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  1. Summary

    The dependence of rock behavior on the deformation rate is still not well understood. In salt rock, the fundamental mechanisms that drive the accumulation of irreversible deformation, the reduction of stiffness, and the development of hysteresis during cyclic loading are usually attributed to intracrystalline plasticity and diffusion. We hypothesize that at low pressure and low temperature, the rate‐dependent behavior of salt rock is governed by water‐assisted diffusion along grain boundaries. Accordingly, a chemo‐mechanical homogenization framework is proposed in which the representative elementary volume (REV) is viewed as a homogeneous polycrystalline matrix that contains sliding grain‐boundary cracks. The slip is related to the mass of salt ions that diffuse along the crack surface. The relationship between fluid inclusion‐scale and REV‐scale stresses and strains is established by using the Mori–Tanaka homogenization scheme. It is noted from the model that a lower strain rate and a larger number of sliding cracks enhance stiffness reduction and hysteresis. Thinner sliding cracks (i.e., thinner brine films) promote stiffness reduction and accelerate stress redistributions. The larger the volume fraction of the crack inclusions, the larger the REV deformation and the larger the hysteresis. Results presented in this study shed light on the mechanical behavior of salt rock that is pertinent to the design of geological storage facilities that undergo cyclic unloading, which could help optimize the energy production cycle with low carbon emissions.

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  2. Abstract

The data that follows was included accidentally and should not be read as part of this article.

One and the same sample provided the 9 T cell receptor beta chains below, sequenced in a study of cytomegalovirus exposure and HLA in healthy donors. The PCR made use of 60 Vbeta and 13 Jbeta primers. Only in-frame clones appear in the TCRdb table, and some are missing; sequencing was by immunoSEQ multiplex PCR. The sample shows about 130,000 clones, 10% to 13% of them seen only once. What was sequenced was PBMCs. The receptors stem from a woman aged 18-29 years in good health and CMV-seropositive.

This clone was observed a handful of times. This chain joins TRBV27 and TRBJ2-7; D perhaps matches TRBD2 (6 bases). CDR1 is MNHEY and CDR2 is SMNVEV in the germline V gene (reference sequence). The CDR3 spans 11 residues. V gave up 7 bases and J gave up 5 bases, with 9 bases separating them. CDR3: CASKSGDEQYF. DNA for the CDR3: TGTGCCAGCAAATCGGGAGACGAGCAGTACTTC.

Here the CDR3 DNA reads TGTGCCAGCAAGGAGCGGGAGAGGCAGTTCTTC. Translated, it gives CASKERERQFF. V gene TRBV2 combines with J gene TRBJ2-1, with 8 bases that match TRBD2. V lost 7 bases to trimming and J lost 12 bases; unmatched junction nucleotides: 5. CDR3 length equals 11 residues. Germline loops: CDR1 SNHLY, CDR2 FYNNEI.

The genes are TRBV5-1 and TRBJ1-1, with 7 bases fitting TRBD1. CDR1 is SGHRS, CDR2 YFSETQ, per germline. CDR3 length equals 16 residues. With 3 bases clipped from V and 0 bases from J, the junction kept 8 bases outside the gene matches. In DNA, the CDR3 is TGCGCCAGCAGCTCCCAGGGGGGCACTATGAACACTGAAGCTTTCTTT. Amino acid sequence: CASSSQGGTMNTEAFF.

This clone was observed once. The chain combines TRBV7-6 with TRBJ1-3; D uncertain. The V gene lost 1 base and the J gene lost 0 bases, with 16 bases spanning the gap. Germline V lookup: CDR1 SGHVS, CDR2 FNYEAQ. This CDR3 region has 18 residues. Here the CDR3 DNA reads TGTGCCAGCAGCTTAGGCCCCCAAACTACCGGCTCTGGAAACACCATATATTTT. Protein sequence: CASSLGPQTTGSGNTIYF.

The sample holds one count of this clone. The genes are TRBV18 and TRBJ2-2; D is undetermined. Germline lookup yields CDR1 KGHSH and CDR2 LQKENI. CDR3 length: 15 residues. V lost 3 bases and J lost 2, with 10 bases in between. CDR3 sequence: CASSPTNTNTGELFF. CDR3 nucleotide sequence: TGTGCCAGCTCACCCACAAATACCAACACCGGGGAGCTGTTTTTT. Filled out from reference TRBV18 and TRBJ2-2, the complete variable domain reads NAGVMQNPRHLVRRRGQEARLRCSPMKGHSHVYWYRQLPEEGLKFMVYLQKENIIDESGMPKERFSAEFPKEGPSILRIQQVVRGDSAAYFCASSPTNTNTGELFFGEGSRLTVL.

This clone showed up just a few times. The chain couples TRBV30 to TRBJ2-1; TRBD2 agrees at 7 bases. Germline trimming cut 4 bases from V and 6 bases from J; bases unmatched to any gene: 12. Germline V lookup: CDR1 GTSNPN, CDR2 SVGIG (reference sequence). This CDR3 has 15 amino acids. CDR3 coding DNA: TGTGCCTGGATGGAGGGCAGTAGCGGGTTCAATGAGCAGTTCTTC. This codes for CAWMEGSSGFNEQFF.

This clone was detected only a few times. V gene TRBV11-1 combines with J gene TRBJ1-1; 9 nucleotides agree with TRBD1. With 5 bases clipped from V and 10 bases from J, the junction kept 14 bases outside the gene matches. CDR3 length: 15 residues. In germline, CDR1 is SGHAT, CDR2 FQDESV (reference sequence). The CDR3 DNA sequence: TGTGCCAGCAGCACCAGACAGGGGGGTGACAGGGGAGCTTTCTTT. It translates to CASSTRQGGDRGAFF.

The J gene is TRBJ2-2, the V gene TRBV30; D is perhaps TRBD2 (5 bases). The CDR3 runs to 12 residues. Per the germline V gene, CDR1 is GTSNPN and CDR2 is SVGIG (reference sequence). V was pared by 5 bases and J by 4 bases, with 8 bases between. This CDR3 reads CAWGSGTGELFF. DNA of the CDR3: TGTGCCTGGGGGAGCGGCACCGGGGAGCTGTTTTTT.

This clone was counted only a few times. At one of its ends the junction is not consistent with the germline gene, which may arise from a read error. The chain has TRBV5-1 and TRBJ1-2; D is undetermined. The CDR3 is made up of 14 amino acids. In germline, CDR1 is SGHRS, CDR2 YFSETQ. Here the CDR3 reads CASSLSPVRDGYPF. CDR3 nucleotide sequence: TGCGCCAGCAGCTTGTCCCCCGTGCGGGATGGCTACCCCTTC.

Cells, including unicellulars, are highly sensitive to external constraints from their environment. Amoeboid cells change their cell shape during locomotion and in response to external stimuli. Physarum polycephalum is a large multinucleated amoeboid cell that extends and develops pseudopods. In this paper, changes in cell behavior and shape were measured during the exploration of homogenous and non-homogenous environments that presented neutral, and nutritive and/or adverse substances. In the first place, we developed a fully automated image analysis method to measure quantitatively changes in both migration and shape. Then we measured various metrics that describe the area covered, the exploration dynamics, the migration rate and the slime mold shape. Our results show that: (1) Not only the nature, but also the spatial distribution of chemical substances affect the exploration behavior of slime molds; (2) Nutritive and adverse substances both slow down the exploration and prevent the formation of pseudopods; and (3) Slime mold placed in an adverse environment preferentially occupies previously explored areas rather than unexplored areas using mucus secretion as a buffer. Our results also show that slime molds migrate at a rate governed by the substrate up until they get within a critical distance to chemical substances.